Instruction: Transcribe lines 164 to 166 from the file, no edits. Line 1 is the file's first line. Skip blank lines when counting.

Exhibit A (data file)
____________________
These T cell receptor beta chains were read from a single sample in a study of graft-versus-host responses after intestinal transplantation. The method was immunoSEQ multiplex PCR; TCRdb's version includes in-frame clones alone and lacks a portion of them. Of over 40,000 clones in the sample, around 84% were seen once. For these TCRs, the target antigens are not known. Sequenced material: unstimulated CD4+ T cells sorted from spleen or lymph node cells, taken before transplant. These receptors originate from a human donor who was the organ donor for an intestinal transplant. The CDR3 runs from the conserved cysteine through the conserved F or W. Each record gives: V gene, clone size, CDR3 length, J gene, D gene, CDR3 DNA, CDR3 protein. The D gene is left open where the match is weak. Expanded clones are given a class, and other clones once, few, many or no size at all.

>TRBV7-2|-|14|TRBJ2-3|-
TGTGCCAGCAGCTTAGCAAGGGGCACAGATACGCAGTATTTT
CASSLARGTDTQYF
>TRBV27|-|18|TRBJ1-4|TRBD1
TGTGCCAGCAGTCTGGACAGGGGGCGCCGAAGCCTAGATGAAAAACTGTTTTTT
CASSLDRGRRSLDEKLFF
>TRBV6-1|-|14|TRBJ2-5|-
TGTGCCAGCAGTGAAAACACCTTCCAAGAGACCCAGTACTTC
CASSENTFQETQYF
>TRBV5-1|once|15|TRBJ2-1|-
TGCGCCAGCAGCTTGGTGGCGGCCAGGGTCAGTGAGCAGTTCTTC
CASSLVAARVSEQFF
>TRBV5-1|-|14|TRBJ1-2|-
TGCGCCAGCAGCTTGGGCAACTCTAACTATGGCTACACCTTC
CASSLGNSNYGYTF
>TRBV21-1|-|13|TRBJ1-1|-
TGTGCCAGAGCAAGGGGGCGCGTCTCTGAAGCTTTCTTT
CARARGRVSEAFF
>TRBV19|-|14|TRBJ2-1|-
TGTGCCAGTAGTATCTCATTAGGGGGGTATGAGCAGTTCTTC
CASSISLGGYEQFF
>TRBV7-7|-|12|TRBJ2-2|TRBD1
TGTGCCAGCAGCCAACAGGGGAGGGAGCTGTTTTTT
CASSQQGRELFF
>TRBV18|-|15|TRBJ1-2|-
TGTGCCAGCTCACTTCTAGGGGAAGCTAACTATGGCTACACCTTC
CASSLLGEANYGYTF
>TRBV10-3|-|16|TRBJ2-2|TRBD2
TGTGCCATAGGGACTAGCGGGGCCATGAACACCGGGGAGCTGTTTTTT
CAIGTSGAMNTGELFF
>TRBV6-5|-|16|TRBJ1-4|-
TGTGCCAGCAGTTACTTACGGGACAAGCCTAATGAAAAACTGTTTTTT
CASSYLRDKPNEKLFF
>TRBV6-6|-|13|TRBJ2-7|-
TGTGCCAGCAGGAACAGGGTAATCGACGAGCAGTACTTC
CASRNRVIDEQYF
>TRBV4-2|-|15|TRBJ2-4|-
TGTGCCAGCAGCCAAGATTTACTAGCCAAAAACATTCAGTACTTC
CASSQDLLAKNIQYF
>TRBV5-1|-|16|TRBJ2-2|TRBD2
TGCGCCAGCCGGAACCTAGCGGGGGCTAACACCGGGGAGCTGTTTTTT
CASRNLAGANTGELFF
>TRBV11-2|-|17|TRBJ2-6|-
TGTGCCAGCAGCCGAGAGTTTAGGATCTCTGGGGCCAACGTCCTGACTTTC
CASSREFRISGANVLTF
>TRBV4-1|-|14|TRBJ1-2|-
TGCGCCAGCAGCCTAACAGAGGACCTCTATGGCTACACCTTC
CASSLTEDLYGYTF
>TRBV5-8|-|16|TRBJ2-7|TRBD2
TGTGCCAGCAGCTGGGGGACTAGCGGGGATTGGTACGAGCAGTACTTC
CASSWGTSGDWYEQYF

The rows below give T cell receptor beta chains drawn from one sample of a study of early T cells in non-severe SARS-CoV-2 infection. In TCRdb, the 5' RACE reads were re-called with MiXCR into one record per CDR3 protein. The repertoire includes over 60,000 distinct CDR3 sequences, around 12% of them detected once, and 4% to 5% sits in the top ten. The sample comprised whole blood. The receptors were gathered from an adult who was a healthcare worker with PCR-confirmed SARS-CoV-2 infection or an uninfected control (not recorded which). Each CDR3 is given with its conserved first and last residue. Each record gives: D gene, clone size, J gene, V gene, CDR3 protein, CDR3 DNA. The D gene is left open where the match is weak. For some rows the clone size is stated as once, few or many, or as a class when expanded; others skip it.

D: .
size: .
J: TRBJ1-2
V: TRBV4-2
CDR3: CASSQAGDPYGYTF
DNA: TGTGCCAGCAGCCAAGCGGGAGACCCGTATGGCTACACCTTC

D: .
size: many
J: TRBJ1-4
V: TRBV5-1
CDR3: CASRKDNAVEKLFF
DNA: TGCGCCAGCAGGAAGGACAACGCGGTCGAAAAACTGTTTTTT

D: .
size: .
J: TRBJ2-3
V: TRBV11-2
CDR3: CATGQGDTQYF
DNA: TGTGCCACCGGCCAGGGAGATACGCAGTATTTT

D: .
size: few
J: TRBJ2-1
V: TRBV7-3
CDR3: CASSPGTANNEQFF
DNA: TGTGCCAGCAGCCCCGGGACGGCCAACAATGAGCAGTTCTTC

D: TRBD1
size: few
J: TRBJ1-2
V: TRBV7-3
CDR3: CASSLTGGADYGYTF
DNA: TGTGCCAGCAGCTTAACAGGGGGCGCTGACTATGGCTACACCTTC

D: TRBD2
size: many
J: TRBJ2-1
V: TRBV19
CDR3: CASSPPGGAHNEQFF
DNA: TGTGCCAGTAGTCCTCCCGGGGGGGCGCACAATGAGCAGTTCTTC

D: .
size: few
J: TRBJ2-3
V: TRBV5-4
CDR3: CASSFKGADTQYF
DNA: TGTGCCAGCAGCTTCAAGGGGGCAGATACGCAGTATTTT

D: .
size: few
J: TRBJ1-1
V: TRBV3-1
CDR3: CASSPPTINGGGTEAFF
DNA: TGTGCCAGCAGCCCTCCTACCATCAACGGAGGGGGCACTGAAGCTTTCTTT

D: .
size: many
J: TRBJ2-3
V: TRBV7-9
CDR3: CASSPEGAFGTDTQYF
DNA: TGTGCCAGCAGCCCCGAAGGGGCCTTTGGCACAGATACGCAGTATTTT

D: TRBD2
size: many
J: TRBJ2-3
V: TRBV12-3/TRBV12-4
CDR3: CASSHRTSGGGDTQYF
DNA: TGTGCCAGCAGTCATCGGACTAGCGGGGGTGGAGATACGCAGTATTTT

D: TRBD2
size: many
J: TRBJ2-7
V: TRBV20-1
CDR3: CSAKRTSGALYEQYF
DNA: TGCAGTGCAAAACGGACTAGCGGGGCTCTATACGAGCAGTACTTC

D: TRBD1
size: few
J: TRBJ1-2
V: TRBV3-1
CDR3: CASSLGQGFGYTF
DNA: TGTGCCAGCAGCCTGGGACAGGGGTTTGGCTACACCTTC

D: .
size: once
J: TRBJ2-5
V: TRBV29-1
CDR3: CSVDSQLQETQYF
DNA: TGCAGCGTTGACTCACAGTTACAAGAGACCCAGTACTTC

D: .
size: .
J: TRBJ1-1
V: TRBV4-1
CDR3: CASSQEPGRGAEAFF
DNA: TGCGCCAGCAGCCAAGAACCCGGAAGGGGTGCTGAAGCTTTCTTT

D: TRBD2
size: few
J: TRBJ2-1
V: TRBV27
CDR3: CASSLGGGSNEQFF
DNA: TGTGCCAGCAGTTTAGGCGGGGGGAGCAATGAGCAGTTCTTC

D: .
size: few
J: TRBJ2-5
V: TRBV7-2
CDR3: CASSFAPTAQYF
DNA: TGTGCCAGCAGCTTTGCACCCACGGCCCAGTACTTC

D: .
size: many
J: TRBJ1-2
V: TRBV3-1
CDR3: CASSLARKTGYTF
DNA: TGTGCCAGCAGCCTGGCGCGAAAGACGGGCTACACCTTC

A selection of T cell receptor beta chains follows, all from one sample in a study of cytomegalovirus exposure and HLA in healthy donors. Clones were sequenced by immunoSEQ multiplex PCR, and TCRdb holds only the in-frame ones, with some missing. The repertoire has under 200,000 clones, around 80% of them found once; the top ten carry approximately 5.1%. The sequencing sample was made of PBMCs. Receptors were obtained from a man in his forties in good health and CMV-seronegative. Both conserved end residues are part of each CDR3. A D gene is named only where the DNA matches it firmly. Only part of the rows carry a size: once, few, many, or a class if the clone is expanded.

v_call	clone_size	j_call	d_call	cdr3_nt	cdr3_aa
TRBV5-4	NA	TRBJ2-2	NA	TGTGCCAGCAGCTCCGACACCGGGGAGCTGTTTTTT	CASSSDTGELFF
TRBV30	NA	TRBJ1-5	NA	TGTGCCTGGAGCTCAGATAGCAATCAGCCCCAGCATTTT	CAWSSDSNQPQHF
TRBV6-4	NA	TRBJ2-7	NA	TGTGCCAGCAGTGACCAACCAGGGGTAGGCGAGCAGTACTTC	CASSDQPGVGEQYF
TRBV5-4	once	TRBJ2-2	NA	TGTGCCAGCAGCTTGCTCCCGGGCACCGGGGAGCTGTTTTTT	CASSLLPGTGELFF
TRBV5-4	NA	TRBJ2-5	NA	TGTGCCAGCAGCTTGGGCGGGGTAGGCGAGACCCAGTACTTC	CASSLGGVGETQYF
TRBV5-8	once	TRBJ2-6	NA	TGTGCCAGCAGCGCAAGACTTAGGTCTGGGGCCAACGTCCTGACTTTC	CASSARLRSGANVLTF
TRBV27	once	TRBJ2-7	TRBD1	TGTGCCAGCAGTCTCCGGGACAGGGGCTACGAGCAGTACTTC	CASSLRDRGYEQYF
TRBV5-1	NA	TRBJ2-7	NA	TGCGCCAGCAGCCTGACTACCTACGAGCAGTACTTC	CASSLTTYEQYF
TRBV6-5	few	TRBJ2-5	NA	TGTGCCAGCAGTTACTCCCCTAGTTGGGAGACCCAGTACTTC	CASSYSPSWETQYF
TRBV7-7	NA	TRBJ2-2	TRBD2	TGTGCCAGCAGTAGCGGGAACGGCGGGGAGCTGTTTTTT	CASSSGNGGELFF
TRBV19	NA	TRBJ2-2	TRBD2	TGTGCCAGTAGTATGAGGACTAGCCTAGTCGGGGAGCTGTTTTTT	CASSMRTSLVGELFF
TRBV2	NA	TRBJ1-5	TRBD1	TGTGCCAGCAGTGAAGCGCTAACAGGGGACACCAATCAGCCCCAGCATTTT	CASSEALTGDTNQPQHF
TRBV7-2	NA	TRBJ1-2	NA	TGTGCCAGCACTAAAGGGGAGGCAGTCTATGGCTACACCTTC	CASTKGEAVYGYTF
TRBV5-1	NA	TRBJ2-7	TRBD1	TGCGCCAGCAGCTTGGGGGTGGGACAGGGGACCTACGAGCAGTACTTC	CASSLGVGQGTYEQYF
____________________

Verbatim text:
TRBV27	once	TRBJ2-7	TRBD1	TGTGCCAGCAGTCTCCGGGACAGGGGCTACGAGCAGTACTTC	CASSLRDRGYEQYF
TRBV5-1	NA	TRBJ2-7	NA	TGCGCCAGCAGCCTGACTACCTACGAGCAGTACTTC	CASSLTTYEQYF
TRBV6-5	few	TRBJ2-5	NA	TGTGCCAGCAGTTACTCCCCTAGTTGGGAGACCCAGTACTTC	CASSYSPSWETQYF